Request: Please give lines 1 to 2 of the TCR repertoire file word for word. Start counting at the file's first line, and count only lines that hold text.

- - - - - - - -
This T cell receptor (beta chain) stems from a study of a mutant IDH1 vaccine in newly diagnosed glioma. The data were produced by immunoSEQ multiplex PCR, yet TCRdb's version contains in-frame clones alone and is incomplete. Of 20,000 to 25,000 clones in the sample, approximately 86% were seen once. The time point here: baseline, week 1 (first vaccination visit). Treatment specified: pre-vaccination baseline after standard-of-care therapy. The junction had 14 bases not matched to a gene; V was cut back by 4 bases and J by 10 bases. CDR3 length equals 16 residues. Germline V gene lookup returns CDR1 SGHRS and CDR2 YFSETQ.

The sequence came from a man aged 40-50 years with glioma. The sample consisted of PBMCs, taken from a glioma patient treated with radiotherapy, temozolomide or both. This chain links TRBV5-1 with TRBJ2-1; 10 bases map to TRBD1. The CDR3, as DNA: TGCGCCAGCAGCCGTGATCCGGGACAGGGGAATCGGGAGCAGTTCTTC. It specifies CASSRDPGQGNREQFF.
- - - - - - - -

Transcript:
This T cell receptor (beta chain) stems from a study of a mutant IDH1 vaccine in newly diagnosed glioma. The data were produced by immunoSEQ multiplex PCR, yet TCRdb's version contains in-frame clones alone and is incomplete. Of 20,000 to 25,000 clones in the sample, approximately 86% were seen once. The time point here: baseline, week 1 (first vaccination visit). Treatment specified: pre-vaccination baseline after standard-of-care therapy. The junction had 14 bases not matched to a gene; V was cut back by 4 bases and J by 10 bases. CDR3 length equals 16 residues. Germline V gene lookup returns CDR1 SGHRS and CDR2 YFSETQ.

The sequence came from a man aged 40-50 years with glioma. The sample consisted of PBMCs, taken from a glioma patient treated with radiotherapy, temozolomide or both. This chain links TRBV5-1 with TRBJ2-1; 10 bases map to TRBD1. The CDR3, as DNA: TGCGCCAGCAGCCGTGATCCGGGACAGGGGAATCGGGAGCAGTTCTTC. It specifies CASSRDPGQGNREQFF.